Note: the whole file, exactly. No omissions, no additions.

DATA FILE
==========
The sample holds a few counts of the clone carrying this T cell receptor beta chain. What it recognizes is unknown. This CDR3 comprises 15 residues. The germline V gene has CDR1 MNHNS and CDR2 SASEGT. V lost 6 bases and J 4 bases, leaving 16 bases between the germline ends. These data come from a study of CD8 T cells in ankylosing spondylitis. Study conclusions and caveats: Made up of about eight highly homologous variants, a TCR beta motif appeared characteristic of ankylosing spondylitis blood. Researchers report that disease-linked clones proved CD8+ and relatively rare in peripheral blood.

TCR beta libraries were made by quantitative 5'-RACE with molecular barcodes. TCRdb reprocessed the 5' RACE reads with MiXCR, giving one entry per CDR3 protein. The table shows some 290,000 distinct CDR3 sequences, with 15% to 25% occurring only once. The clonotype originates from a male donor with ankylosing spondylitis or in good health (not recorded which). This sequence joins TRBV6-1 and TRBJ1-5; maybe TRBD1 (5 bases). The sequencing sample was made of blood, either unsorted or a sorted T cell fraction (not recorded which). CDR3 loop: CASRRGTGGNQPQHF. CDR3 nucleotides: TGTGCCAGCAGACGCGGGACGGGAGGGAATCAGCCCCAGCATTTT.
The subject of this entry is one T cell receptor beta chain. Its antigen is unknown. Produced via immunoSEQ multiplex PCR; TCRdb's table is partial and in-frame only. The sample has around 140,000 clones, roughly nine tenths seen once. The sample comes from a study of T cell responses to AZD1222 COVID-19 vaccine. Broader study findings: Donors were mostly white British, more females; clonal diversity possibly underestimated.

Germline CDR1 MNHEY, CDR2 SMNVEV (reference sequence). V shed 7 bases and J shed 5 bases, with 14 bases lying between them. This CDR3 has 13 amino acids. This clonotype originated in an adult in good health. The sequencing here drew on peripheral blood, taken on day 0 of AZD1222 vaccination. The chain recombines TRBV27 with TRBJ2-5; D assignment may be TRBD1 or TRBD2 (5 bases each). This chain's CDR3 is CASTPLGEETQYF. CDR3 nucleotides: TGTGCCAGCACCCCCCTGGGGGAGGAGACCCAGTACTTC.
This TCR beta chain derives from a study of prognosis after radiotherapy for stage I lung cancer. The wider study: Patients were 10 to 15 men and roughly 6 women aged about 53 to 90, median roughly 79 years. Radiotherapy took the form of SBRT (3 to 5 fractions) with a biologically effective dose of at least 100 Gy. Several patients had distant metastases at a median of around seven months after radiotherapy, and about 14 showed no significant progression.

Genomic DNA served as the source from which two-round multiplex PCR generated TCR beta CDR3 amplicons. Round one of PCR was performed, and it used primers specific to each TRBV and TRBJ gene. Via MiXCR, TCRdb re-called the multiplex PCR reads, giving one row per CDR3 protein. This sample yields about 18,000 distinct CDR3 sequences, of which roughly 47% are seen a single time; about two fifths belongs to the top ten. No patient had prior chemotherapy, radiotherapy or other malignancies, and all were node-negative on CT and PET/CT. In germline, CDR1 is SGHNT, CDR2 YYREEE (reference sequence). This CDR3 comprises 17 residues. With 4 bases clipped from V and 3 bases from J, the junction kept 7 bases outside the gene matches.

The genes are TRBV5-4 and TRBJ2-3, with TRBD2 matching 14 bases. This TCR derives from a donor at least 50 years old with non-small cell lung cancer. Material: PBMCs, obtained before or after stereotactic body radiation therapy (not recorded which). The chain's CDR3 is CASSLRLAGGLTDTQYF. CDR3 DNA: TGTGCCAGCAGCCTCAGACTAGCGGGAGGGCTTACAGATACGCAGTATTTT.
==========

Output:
The sample holds a few counts of the clone carrying this T cell receptor beta chain. What it recognizes is unknown. This CDR3 comprises 15 residues. The germline V gene has CDR1 MNHNS and CDR2 SASEGT. V lost 6 bases and J 4 bases, leaving 16 bases between the germline ends. These data come from a study of CD8 T cells in ankylosing spondylitis. Study conclusions and caveats: Made up of about eight highly homologous variants, a TCR beta motif appeared characteristic of ankylosing spondylitis blood. Researchers report that disease-linked clones proved CD8+ and relatively rare in peripheral blood.

TCR beta libraries were made by quantitative 5'-RACE with molecular barcodes. TCRdb reprocessed the 5' RACE reads with MiXCR, giving one entry per CDR3 protein. The table shows some 290,000 distinct CDR3 sequences, with 15% to 25% occurring only once. The clonotype originates from a male donor with ankylosing spondylitis or in good health (not recorded which). This sequence joins TRBV6-1 and TRBJ1-5; maybe TRBD1 (5 bases). The sequencing sample was made of blood, either unsorted or a sorted T cell fraction (not recorded which). CDR3 loop: CASRRGTGGNQPQHF. CDR3 nucleotides: TGTGCCAGCAGACGCGGGACGGGAGGGAATCAGCCCCAGCATTTT.
The subject of this entry is one T cell receptor beta chain. Its antigen is unknown. Produced via immunoSEQ multiplex PCR; TCRdb's table is partial and in-frame only. The sample has around 140,000 clones, roughly nine tenths seen once. The sample comes from a study of T cell responses to AZD1222 COVID-19 vaccine. Broader study findings: Donors were mostly white British, more females; clonal diversity possibly underestimated.

Germline CDR1 MNHEY, CDR2 SMNVEV (reference sequence). V shed 7 bases and J shed 5 bases, with 14 bases lying between them. This CDR3 has 13 amino acids. This clonotype originated in an adult in good health. The sequencing here drew on peripheral blood, taken on day 0 of AZD1222 vaccination. The chain recombines TRBV27 with TRBJ2-5; D assignment may be TRBD1 or TRBD2 (5 bases each). This chain's CDR3 is CASTPLGEETQYF. CDR3 nucleotides: TGTGCCAGCACCCCCCTGGGGGAGGAGACCCAGTACTTC.
This TCR beta chain derives from a study of prognosis after radiotherapy for stage I lung cancer. The wider study: Patients were 10 to 15 men and roughly 6 women aged about 53 to 90, median roughly 79 years. Radiotherapy took the form of SBRT (3 to 5 fractions) with a biologically effective dose of at least 100 Gy. Several patients had distant metastases at a median of around seven months after radiotherapy, and about 14 showed no significant progression.

Genomic DNA served as the source from which two-round multiplex PCR generated TCR beta CDR3 amplicons. Round one of PCR was performed, and it used primers specific to each TRBV and TRBJ gene. Via MiXCR, TCRdb re-called the multiplex PCR reads, giving one row per CDR3 protein. This sample yields about 18,000 distinct CDR3 sequences, of which roughly 47% are seen a single time; about two fifths belongs to the top ten. No patient had prior chemotherapy, radiotherapy or other malignancies, and all were node-negative on CT and PET/CT. In germline, CDR1 is SGHNT, CDR2 YYREEE (reference sequence). This CDR3 comprises 17 residues. With 4 bases clipped from V and 3 bases from J, the junction kept 7 bases outside the gene matches.

The genes are TRBV5-4 and TRBJ2-3, with TRBD2 matching 14 bases. This TCR derives from a donor at least 50 years old with non-small cell lung cancer. Material: PBMCs, obtained before or after stereotactic body radiation therapy (not recorded which). The chain's CDR3 is CASSLRLAGGLTDTQYF. CDR3 DNA: TGTGCCAGCAGCCTCAGACTAGCGGGAGGGCTTACAGATACGCAGTATTTT.